Last month, I wrote a piece lamenting the lack of big ideas from conservatives about clean energy and climate change. By assuming that the only answers to reducing carbon emissions and supporting clean technologies are liberal ones, Republicans have fallen into a confining intellectual trap that is forcing them to ignore the issues altogether.

Michael Liebreich, the founder of Bloomberg New Energy Finance, put it well in his own essay on the issue: "The big mistake of the right has been to leave unchallenged the assumption that leftist tools are the only ones available to manage the transition to clean energy, instead of coming up with good conservative solutions."

When I wrote that piece, I had a Republican like Jim Rubens in mind as the antidote to that kind of myopic thinking. 

Rubens is a candidate for U.S. Senate running against Scott Brown in the upcoming New Hampshire primary. His website features detailed plans on how to replace Obamacare (yes, an actual plan -- not another hollow screed), how to maintain gun-owner rights and how to create a more localized education system.

However, his biggest standout issues might be on energy and climate -- a place where fellow conservatives have remained mum or openly hostile.

"Jim Rubens agrees with the majority of New Hampshire residents who, by [a margin of] 54 [percent] to 36 percent, believe that global warming is happening and is caused mainly by human activity versus natural phenomena," reads his website.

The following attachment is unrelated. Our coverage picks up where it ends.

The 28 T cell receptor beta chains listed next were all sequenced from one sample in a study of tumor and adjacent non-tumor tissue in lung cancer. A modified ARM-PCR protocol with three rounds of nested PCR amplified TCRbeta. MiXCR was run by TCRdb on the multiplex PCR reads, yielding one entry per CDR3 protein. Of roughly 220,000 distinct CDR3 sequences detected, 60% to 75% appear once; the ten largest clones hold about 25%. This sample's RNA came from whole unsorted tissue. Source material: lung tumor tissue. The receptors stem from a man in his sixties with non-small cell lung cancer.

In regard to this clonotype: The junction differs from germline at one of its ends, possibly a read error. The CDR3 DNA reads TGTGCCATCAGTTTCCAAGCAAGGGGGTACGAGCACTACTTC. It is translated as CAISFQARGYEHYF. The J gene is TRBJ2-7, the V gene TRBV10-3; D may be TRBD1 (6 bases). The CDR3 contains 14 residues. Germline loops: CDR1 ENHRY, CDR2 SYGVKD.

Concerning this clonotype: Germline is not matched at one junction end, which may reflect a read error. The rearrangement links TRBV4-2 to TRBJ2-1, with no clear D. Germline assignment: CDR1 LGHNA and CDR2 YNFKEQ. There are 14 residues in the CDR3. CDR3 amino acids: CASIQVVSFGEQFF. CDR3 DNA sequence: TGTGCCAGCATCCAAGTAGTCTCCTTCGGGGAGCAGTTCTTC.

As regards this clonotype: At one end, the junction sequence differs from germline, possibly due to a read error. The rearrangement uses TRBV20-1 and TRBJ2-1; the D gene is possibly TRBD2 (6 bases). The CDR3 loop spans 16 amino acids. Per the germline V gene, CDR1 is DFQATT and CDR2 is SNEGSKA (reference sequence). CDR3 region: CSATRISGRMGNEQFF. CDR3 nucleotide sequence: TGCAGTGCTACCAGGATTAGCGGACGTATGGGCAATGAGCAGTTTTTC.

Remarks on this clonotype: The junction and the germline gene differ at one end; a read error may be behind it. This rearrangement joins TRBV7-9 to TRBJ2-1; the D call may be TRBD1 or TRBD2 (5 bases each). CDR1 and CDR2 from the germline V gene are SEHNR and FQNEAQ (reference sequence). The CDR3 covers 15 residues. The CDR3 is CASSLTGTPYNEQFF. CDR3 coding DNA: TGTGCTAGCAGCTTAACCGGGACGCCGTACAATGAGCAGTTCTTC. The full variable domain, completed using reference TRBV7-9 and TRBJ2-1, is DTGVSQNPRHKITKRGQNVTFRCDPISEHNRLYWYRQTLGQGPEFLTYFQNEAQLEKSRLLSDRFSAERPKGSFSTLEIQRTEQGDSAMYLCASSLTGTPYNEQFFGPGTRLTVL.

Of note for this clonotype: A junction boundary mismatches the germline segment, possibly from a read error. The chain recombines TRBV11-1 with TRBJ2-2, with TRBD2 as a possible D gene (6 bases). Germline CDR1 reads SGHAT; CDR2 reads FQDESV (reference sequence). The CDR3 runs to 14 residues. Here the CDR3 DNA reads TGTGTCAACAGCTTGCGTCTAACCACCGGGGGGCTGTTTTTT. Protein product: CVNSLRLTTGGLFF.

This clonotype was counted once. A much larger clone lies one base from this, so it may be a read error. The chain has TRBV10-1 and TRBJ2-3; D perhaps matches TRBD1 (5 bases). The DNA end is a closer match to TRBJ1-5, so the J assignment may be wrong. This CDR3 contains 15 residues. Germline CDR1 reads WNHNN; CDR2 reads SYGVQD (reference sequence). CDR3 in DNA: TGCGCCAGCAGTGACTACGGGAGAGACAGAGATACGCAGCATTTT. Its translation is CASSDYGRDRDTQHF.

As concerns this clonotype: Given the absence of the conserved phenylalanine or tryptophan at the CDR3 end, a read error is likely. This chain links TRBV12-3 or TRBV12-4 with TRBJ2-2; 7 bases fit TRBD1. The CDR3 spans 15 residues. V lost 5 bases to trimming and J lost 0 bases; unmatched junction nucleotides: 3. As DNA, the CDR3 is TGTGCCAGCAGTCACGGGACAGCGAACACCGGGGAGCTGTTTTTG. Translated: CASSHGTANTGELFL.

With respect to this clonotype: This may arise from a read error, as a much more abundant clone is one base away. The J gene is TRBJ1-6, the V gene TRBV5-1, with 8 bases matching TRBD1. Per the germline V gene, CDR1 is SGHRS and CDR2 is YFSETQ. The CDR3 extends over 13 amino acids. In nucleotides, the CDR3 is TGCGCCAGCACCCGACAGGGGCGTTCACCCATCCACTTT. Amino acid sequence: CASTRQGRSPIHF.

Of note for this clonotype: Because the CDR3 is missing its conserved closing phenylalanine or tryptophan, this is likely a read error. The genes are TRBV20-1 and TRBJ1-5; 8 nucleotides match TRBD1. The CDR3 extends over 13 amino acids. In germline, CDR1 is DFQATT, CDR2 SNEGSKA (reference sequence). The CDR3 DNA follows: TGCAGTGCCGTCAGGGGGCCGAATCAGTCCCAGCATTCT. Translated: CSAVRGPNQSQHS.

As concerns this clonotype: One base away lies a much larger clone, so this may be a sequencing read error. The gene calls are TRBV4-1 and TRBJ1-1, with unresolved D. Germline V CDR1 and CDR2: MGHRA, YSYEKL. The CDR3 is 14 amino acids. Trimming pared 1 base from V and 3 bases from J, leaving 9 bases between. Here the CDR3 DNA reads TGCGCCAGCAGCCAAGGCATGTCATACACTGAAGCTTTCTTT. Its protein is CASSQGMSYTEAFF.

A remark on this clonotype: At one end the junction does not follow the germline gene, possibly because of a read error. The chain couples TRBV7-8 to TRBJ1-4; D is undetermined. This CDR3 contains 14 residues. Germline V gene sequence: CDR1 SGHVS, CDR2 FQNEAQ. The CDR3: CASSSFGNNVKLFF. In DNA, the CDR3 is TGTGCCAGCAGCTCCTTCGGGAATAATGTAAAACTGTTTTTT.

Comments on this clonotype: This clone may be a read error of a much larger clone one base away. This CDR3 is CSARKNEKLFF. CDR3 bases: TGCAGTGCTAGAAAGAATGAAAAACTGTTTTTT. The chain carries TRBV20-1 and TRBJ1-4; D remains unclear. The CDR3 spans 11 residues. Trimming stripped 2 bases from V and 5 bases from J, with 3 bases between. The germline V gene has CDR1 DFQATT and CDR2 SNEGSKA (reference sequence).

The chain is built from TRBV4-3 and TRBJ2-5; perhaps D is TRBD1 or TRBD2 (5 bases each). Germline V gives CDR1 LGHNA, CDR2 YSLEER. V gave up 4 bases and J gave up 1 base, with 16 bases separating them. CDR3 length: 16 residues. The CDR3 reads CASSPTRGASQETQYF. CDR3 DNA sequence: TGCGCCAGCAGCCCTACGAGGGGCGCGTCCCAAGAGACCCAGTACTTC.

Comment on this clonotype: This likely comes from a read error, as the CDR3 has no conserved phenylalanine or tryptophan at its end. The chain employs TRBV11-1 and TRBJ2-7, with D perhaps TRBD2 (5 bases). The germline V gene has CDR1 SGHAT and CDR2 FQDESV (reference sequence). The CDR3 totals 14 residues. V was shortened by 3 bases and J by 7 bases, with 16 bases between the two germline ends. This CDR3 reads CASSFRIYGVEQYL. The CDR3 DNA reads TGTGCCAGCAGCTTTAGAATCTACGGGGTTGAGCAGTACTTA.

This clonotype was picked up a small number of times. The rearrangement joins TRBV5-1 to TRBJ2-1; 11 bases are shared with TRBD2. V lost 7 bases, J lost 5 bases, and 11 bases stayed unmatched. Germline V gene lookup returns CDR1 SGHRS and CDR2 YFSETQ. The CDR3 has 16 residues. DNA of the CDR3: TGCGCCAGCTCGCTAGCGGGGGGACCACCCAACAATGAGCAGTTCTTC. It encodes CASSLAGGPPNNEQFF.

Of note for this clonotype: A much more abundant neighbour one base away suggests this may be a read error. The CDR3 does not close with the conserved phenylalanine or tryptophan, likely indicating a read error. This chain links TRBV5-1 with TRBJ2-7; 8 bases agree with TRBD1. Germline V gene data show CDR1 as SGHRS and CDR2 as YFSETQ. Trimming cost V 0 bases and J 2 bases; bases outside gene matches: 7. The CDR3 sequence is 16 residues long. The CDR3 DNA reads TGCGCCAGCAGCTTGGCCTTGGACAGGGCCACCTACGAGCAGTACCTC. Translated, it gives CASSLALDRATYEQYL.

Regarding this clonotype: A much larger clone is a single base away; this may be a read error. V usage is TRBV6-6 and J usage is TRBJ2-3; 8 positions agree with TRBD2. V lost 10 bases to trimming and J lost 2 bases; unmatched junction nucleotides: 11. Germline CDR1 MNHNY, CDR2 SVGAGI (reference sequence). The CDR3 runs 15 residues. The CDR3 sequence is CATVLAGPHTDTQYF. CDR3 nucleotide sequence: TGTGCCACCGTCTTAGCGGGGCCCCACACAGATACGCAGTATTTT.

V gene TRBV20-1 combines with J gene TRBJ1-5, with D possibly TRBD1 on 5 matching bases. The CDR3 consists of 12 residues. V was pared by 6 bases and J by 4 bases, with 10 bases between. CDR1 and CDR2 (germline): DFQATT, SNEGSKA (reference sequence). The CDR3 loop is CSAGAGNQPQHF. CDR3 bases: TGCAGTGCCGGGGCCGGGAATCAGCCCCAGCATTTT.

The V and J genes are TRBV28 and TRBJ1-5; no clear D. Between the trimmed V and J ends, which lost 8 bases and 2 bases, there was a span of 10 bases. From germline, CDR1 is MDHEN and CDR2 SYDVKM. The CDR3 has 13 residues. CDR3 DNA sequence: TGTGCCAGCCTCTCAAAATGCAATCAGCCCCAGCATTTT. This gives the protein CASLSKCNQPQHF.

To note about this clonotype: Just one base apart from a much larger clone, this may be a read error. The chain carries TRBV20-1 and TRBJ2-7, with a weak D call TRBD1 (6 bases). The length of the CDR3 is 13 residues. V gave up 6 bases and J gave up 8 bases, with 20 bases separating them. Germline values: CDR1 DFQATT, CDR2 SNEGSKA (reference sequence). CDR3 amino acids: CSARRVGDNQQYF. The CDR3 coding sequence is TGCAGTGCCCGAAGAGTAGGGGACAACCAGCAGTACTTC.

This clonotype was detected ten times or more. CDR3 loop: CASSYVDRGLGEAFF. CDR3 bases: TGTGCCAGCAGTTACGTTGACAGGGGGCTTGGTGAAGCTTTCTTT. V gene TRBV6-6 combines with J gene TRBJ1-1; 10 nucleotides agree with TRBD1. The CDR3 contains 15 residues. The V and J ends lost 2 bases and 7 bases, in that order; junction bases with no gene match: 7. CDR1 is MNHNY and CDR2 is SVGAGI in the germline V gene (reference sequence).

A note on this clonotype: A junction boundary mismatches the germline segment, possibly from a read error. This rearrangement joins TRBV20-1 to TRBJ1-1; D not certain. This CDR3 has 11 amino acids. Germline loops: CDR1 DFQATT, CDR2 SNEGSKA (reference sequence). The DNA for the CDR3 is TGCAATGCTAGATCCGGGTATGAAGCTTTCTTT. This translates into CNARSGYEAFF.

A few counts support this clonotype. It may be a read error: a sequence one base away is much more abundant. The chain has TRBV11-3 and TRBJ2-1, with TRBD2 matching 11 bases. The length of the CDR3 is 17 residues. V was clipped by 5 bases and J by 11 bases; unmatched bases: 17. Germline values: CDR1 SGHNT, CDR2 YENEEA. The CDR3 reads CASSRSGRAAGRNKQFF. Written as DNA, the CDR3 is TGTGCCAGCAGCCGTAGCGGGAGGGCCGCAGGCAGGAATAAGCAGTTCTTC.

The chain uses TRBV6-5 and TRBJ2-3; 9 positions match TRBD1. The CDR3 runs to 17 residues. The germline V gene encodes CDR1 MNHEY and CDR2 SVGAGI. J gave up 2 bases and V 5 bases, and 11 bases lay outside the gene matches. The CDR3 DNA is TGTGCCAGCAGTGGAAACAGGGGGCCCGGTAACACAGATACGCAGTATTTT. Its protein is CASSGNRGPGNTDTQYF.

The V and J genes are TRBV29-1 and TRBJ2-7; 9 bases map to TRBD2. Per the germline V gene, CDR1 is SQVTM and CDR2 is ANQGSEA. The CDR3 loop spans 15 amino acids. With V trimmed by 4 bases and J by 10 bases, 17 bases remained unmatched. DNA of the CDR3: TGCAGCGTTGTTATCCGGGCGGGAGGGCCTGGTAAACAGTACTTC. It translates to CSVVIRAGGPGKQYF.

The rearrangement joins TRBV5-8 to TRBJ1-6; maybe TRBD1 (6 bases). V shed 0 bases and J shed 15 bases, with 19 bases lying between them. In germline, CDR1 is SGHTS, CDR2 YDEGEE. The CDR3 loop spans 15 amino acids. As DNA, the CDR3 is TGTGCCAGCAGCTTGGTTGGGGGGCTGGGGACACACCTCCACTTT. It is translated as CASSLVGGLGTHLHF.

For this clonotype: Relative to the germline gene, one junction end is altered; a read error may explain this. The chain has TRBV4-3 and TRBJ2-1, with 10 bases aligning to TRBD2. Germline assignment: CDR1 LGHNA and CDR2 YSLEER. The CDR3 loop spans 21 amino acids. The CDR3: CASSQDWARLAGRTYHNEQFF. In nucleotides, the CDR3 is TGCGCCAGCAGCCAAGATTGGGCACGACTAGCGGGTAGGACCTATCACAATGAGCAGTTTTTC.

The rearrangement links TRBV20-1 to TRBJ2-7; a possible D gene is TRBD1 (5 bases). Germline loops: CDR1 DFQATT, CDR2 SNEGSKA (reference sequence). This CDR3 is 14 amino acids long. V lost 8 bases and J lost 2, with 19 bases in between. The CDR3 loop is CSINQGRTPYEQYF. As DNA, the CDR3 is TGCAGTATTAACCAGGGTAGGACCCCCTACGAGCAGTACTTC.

Even more remarkable is Rubens' assertion that the credibility of the Republican Party rests on recognizing the overwhelming science: "These voters use belief in global warming as a proxy for candidate credibility on other issues. Without winning elections, we cannot advance the conservative agenda."

This kind of statement is more than just unusual -- it's one of a kind.

Kate Sheppard and Sam Stein of the Huffington Post recently compared Rubens' position to the stances of 107 other Republicans running for Senate and found that he was the only one willing to mention the issue on his website. 

Rubens' opponent, front-runner Scott Brown, said that he believes humans play some role in climate change. But he has done a very delicate dance around the issue while campaigning, and does not mention it on his site. In fact, Brown's website featured no detailed policy plans at all on the issues, including energy, until a few days ago.